Justified anger

Published March 7, 2021, 12:00 AM

by Fr. Bel R. San Luis, SVD



In most stories of the gospel, Jesus Christ is depicted as a gentle, kind, compassionate man. However, in one incident at the temple, the Lord is seen fuming mad (read Jn 2,13-22, gospel for this 3rd Sunday of Lent).

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Making a kind of whip of cords, “he drove sheep and oxen alike out of the temple area, and overturned the money changers’ tables, spilling their coins.” “Get them out of here,” he ordered. “Stop turning my Father’s house into a market place” (Jn 2.16).

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Jesus was acting out of compassion for the poor people who were being exploited. Many of these had  traveled from afar. The men were carrying their sacrificial lambs on their shoulders; the women carrying their sacrificial doves in little cages.

When they got to the temple, they were told by the religious authorities that their offerings were not acceptable. Animals for  sacrifice would have to be purchased from them, but the prices were exorbitant.

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The Lord’s anger was a TOOL of compassion which he used to defend the poor and oppressed.  It was directed for a just cause.  Indeed, we have to get angry when we are confronted with obvious injustices and exploitations in our midst.

This is what one bishop did during World War II. The prefect apostolic of Calapan, Oriental Mindoro, William Finnemann, SVD, courageously stood up against the Japanese officers who wanted to convert a nun’s convent in Calapan into a house for “japayukis” or comfort women.

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For this, the bishop paid a dear price. The Japanese soldiers arrested and loaded him on a military boat, and threw him overboard in the deep waters between Calapan and Batangas. He had no way of surviving.

(To know more about the martyr-bishop, read the book, A Hero Deserving a Halo authored by Fr. Peter Michael, SVD).

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Not all kinds of anger are sinful. Sometimes people confess that they were angry at their children for misbehaving. But getting angry for disciplining a child is not sinful. In fact, tolerating a wrong done is more reprehensible.

However, the penalty dealt should be PROPORTIONATE to the wrong done. A light offence of a child should not be punished by severe beating.

Uncontrolled and violent anger is sinful. It can also lead to sickness like heart attack, hypertension, or end up in prison. So, think of the regrettable CONSEQUENCES of a blind, uncontrolled anger.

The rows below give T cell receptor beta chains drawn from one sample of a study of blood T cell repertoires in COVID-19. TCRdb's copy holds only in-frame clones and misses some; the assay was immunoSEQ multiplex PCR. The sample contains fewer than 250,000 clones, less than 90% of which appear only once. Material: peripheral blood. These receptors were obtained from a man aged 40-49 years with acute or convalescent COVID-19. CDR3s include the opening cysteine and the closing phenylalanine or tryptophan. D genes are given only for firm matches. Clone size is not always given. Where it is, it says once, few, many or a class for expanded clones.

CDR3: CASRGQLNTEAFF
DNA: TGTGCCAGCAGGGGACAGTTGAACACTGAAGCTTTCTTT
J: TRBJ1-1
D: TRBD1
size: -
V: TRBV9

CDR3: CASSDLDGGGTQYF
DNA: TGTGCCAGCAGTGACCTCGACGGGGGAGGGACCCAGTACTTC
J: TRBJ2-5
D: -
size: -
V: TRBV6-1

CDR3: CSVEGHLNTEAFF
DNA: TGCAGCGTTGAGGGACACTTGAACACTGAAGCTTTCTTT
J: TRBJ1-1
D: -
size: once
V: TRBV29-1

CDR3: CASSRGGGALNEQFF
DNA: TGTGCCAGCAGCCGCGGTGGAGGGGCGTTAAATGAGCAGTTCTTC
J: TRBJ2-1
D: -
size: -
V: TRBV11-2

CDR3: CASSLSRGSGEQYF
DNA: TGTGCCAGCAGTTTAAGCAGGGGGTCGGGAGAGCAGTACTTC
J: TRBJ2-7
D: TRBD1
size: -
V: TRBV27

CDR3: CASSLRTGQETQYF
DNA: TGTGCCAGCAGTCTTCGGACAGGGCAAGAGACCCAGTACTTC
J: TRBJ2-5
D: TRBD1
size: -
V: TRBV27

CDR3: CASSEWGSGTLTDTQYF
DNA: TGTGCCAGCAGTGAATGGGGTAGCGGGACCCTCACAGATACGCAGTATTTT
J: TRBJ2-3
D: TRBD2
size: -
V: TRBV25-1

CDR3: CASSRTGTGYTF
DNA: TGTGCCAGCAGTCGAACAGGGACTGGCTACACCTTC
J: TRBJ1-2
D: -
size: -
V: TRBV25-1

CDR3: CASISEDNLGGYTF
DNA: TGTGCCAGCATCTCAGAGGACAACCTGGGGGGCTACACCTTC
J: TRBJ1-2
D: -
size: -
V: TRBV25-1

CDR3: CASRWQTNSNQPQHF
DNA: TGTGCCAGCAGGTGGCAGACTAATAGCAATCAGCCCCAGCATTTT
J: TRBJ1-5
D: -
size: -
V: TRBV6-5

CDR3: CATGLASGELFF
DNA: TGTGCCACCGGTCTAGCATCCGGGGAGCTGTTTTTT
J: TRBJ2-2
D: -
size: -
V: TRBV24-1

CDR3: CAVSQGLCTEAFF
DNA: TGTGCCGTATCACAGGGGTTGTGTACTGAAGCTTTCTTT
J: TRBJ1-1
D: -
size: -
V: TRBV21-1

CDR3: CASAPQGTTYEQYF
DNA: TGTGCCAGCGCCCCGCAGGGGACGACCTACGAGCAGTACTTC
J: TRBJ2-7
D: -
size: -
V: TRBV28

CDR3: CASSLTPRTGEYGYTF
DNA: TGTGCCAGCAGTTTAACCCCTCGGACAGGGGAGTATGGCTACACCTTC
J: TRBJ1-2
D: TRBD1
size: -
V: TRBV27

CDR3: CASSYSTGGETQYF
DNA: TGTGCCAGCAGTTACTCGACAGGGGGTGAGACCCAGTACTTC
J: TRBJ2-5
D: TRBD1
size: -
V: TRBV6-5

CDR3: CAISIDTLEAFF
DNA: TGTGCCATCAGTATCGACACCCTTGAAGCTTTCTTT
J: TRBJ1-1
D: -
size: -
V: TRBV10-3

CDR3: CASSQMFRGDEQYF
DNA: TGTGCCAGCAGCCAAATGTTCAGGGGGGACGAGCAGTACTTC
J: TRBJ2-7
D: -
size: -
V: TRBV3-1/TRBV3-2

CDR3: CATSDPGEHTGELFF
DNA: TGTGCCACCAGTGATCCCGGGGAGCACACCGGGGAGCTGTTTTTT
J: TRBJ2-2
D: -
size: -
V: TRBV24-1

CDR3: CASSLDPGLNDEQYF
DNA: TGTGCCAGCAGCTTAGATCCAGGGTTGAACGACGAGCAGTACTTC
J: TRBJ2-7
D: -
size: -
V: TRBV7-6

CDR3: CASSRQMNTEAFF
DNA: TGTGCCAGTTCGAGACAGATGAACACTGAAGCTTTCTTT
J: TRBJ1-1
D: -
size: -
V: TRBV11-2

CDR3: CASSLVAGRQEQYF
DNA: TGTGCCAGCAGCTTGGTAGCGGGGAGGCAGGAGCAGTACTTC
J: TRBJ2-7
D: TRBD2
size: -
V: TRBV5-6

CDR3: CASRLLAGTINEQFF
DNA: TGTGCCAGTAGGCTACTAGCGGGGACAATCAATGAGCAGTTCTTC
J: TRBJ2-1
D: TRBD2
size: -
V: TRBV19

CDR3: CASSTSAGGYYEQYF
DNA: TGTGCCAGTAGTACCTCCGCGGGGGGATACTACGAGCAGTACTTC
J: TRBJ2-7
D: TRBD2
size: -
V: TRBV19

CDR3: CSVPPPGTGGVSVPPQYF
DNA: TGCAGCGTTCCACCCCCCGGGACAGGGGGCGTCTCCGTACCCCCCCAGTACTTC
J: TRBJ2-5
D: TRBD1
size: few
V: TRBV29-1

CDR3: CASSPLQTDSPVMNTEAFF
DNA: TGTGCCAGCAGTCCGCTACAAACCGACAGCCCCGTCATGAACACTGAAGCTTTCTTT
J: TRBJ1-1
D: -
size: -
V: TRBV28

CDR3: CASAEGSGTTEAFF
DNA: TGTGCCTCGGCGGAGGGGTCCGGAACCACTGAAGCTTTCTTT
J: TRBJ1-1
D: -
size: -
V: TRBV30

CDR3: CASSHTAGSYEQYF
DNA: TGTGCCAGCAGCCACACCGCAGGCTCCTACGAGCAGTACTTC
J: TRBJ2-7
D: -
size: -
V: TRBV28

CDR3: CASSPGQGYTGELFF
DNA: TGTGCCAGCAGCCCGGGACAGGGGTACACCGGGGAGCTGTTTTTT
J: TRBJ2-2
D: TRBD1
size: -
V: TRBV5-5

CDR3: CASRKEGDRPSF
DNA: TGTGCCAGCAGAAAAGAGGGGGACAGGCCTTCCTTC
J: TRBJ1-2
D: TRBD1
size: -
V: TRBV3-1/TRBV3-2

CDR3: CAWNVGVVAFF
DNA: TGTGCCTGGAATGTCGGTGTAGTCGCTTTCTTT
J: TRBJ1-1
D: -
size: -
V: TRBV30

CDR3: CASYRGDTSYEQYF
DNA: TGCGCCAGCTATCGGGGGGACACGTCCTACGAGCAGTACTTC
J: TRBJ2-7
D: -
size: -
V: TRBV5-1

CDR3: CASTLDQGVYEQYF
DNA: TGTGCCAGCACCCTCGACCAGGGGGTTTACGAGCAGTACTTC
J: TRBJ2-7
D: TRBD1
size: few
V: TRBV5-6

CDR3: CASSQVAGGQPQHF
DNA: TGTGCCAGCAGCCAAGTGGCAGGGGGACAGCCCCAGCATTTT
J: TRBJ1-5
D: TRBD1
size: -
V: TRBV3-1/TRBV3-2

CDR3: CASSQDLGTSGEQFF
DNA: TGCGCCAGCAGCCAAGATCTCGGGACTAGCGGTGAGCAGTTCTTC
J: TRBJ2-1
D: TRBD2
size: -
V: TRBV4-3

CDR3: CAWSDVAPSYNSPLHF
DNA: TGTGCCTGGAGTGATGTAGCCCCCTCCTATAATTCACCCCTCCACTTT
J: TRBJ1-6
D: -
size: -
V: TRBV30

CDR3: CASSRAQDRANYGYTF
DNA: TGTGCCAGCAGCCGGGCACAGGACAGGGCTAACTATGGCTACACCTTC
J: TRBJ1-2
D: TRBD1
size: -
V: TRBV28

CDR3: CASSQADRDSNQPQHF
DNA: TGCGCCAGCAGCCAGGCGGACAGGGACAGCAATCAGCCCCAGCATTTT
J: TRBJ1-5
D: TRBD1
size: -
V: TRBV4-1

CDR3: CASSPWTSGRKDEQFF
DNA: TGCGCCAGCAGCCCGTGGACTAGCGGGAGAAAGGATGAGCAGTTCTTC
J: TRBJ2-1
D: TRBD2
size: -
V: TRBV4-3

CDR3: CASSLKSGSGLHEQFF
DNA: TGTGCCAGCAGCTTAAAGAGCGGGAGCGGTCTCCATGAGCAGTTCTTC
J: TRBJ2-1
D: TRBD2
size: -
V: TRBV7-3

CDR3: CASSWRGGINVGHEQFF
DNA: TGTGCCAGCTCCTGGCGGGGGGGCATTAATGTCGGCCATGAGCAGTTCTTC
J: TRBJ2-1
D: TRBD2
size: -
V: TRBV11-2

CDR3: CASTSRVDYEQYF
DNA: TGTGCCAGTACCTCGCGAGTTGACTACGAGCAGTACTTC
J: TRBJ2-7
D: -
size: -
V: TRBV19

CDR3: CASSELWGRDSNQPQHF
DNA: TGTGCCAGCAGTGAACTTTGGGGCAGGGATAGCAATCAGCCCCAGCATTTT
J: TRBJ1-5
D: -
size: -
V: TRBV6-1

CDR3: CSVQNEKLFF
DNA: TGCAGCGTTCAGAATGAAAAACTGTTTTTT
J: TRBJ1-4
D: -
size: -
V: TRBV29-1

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OLD TEMPLE REPLACED. In the temple episode, Jesus condemned the worship which had become commercialized and largely hypocritical but he did not stop there. He fully intended to REPLACE it with the perfect form of worship, the new place of sacrifice of Himself on the cross, the new source of blessings.

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ASK YOURSELVES: Have you turned your churches into “market places”? You do it if you have made them houses of superficial worship or where people inside are using their cell phones or where people are talking, without any respect for the Blessed Sacrament.

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Lent is a season of reflection and introspection. It should lead us to repentance of our wrongdoings and reform of ourselves.

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THE LIGHTER SIDE.  A man confided to his friend, “I went to see my doctor about my heart ailment. He told me to change my lifestyle. No smoking, no drinking, no meat.”

“So what happened, did you change your lifestyle?” the friend asked. “No, I changed my doctor,” he replied. (Isn’t that our attitude too; we change God if we don’t like his prescription or commands for us?).

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QUIPS: “Try Jesus. If you don’t like Him, the devil will always take you back.” “You may party in Hell, but you will be the barbeque!”

“If you’re headed in the wrong direction, God allows U-turns.”

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INDIGENT SICK. In the spirit of the Lenten season, I am appealing for help for indigent sick we are supporting, like five-year-old leukemia  patient Alison L.; M. Maranga, J. Lopez, R. Cayunda who have pulmonary ailments.

Please contribute an amount to buy medicines and pay their medical treatments. “Whatever you did to the least of my brethren, you did for me,” Jesus said.

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For inquiries, e-mail me at: [email protected]. You may send your donation to: Fr. Isabelo San Luis, BDO savings acct. #000 2200 51623.

Thank you.